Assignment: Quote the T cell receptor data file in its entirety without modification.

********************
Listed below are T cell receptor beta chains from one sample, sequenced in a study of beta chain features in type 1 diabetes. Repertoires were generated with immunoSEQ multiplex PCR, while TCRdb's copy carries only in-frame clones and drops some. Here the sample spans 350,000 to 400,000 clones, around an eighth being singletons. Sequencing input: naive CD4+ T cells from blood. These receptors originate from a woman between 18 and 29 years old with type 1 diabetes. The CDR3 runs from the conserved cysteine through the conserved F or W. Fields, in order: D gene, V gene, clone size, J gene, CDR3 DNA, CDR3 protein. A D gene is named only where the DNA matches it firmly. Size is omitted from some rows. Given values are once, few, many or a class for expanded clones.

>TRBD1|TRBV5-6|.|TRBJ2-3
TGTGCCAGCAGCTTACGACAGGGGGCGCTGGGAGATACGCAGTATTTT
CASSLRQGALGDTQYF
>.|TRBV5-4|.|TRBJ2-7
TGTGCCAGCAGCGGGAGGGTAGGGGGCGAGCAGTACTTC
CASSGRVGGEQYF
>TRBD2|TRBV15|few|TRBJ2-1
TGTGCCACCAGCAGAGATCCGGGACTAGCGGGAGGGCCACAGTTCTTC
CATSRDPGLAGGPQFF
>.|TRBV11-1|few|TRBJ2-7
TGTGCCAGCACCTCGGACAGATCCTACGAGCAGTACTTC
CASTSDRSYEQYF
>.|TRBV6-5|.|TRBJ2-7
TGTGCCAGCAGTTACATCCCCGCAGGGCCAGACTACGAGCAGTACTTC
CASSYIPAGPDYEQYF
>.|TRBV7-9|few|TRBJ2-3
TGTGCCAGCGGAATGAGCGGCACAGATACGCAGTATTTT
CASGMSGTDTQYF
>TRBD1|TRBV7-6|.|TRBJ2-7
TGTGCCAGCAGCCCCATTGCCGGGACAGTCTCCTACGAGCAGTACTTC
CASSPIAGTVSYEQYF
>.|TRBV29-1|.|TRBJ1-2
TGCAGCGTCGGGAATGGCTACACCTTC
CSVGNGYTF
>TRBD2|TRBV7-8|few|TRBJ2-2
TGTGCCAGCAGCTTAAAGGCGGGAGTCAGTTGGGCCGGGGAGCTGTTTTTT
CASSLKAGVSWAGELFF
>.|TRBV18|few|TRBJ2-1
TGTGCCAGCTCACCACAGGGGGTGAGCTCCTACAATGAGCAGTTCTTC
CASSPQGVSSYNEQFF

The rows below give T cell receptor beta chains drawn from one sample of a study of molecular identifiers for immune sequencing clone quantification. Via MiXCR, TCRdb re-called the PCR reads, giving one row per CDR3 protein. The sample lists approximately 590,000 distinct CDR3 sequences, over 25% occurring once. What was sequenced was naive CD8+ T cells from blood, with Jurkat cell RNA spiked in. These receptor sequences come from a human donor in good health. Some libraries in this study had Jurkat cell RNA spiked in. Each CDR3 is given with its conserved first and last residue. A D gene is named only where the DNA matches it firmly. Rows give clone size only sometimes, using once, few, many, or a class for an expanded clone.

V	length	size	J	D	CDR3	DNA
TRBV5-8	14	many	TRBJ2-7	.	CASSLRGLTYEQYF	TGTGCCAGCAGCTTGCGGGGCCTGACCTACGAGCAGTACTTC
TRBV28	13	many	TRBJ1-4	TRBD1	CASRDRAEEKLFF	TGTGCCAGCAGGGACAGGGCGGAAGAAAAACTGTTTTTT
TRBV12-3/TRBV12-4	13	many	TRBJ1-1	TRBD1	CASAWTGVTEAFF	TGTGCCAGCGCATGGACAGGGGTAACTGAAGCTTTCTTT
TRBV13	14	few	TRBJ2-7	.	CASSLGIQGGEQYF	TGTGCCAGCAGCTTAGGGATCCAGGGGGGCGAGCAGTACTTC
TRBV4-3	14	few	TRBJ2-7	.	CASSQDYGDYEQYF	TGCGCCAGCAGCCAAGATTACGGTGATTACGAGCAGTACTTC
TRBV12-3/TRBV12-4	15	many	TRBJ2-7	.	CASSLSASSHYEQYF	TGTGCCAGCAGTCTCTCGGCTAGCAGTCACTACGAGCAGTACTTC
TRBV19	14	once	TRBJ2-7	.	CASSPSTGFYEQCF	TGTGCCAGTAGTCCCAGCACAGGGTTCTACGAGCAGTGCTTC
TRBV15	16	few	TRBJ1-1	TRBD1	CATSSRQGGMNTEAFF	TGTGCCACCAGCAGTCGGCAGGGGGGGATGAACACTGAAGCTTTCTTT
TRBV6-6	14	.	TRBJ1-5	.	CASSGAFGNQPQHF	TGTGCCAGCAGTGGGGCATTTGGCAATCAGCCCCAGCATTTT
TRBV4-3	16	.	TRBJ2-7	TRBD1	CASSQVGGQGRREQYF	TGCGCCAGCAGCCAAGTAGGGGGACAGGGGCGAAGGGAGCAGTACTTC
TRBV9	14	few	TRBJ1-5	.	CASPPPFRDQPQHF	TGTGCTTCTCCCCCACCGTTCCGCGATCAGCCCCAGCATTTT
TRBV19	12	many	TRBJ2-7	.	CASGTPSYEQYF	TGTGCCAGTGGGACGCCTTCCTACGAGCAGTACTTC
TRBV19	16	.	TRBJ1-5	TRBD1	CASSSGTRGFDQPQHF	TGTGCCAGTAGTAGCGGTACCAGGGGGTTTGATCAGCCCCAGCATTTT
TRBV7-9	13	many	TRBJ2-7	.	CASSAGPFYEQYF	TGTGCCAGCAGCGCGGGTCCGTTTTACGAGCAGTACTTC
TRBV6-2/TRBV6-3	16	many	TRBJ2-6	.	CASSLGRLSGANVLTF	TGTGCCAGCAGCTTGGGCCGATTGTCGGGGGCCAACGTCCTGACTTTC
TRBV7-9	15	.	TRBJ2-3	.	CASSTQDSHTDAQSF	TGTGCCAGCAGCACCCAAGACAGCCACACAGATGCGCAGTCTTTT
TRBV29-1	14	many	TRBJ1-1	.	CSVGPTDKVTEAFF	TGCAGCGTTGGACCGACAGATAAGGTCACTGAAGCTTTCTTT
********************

Listed below are T cell receptor beta chains from one sample, sequenced in a study of beta chain features in type 1 diabetes. Repertoires were generated with immunoSEQ multiplex PCR, while TCRdb's copy carries only in-frame clones and drops some. Here the sample spans 350,000 to 400,000 clones, around an eighth being singletons. Sequencing input: naive CD4+ T cells from blood. These receptors originate from a woman between 18 and 29 years old with type 1 diabetes. The CDR3 runs from the conserved cysteine through the conserved F or W. Fields, in order: D gene, V gene, clone size, J gene, CDR3 DNA, CDR3 protein. A D gene is named only where the DNA matches it firmly. Size is omitted from some rows. Given values are once, few, many or a class for expanded clones.

>TRBD1|TRBV5-6|.|TRBJ2-3
TGTGCCAGCAGCTTACGACAGGGGGCGCTGGGAGATACGCAGTATTTT
CASSLRQGALGDTQYF
>.|TRBV5-4|.|TRBJ2-7
TGTGCCAGCAGCGGGAGGGTAGGGGGCGAGCAGTACTTC
CASSGRVGGEQYF
>TRBD2|TRBV15|few|TRBJ2-1
TGTGCCACCAGCAGAGATCCGGGACTAGCGGGAGGGCCACAGTTCTTC
CATSRDPGLAGGPQFF
>.|TRBV11-1|few|TRBJ2-7
TGTGCCAGCACCTCGGACAGATCCTACGAGCAGTACTTC
CASTSDRSYEQYF
>.|TRBV6-5|.|TRBJ2-7
TGTGCCAGCAGTTACATCCCCGCAGGGCCAGACTACGAGCAGTACTTC
CASSYIPAGPDYEQYF
>.|TRBV7-9|few|TRBJ2-3
TGTGCCAGCGGAATGAGCGGCACAGATACGCAGTATTTT
CASGMSGTDTQYF
>TRBD1|TRBV7-6|.|TRBJ2-7
TGTGCCAGCAGCCCCATTGCCGGGACAGTCTCCTACGAGCAGTACTTC
CASSPIAGTVSYEQYF
>.|TRBV29-1|.|TRBJ1-2
TGCAGCGTCGGGAATGGCTACACCTTC
CSVGNGYTF
>TRBD2|TRBV7-8|few|TRBJ2-2
TGTGCCAGCAGCTTAAAGGCGGGAGTCAGTTGGGCCGGGGAGCTGTTTTTT
CASSLKAGVSWAGELFF
>.|TRBV18|few|TRBJ2-1
TGTGCCAGCTCACCACAGGGGGTGAGCTCCTACAATGAGCAGTTCTTC
CASSPQGVSSYNEQFF

The rows below give T cell receptor beta chains drawn from one sample of a study of molecular identifiers for immune sequencing clone quantification. Via MiXCR, TCRdb re-called the PCR reads, giving one row per CDR3 protein. The sample lists approximately 590,000 distinct CDR3 sequences, over 25% occurring once. What was sequenced was naive CD8+ T cells from blood, with Jurkat cell RNA spiked in. These receptor sequences come from a human donor in good health. Some libraries in this study had Jurkat cell RNA spiked in. Each CDR3 is given with its conserved first and last residue. A D gene is named only where the DNA matches it firmly. Rows give clone size only sometimes, using once, few, many, or a class for an expanded clone.

V	length	size	J	D	CDR3	DNA
TRBV5-8	14	many	TRBJ2-7	.	CASSLRGLTYEQYF	TGTGCCAGCAGCTTGCGGGGCCTGACCTACGAGCAGTACTTC
TRBV28	13	many	TRBJ1-4	TRBD1	CASRDRAEEKLFF	TGTGCCAGCAGGGACAGGGCGGAAGAAAAACTGTTTTTT
TRBV12-3/TRBV12-4	13	many	TRBJ1-1	TRBD1	CASAWTGVTEAFF	TGTGCCAGCGCATGGACAGGGGTAACTGAAGCTTTCTTT
TRBV13	14	few	TRBJ2-7	.	CASSLGIQGGEQYF	TGTGCCAGCAGCTTAGGGATCCAGGGGGGCGAGCAGTACTTC
TRBV4-3	14	few	TRBJ2-7	.	CASSQDYGDYEQYF	TGCGCCAGCAGCCAAGATTACGGTGATTACGAGCAGTACTTC
TRBV12-3/TRBV12-4	15	many	TRBJ2-7	.	CASSLSASSHYEQYF	TGTGCCAGCAGTCTCTCGGCTAGCAGTCACTACGAGCAGTACTTC
TRBV19	14	once	TRBJ2-7	.	CASSPSTGFYEQCF	TGTGCCAGTAGTCCCAGCACAGGGTTCTACGAGCAGTGCTTC
TRBV15	16	few	TRBJ1-1	TRBD1	CATSSRQGGMNTEAFF	TGTGCCACCAGCAGTCGGCAGGGGGGGATGAACACTGAAGCTTTCTTT
TRBV6-6	14	.	TRBJ1-5	.	CASSGAFGNQPQHF	TGTGCCAGCAGTGGGGCATTTGGCAATCAGCCCCAGCATTTT
TRBV4-3	16	.	TRBJ2-7	TRBD1	CASSQVGGQGRREQYF	TGCGCCAGCAGCCAAGTAGGGGGACAGGGGCGAAGGGAGCAGTACTTC
TRBV9	14	few	TRBJ1-5	.	CASPPPFRDQPQHF	TGTGCTTCTCCCCCACCGTTCCGCGATCAGCCCCAGCATTTT
TRBV19	12	many	TRBJ2-7	.	CASGTPSYEQYF	TGTGCCAGTGGGACGCCTTCCTACGAGCAGTACTTC
TRBV19	16	.	TRBJ1-5	TRBD1	CASSSGTRGFDQPQHF	TGTGCCAGTAGTAGCGGTACCAGGGGGTTTGATCAGCCCCAGCATTTT
TRBV7-9	13	many	TRBJ2-7	.	CASSAGPFYEQYF	TGTGCCAGCAGCGCGGGTCCGTTTTACGAGCAGTACTTC
TRBV6-2/TRBV6-3	16	many	TRBJ2-6	.	CASSLGRLSGANVLTF	TGTGCCAGCAGCTTGGGCCGATTGTCGGGGGCCAACGTCCTGACTTTC
TRBV7-9	15	.	TRBJ2-3	.	CASSTQDSHTDAQSF	TGTGCCAGCAGCACCCAAGACAGCCACACAGATGCGCAGTCTTTT
TRBV29-1	14	many	TRBJ1-1	.	CSVGPTDKVTEAFF	TGCAGCGTTGGACCGACAGATAAGGTCACTGAAGCTTTCTTT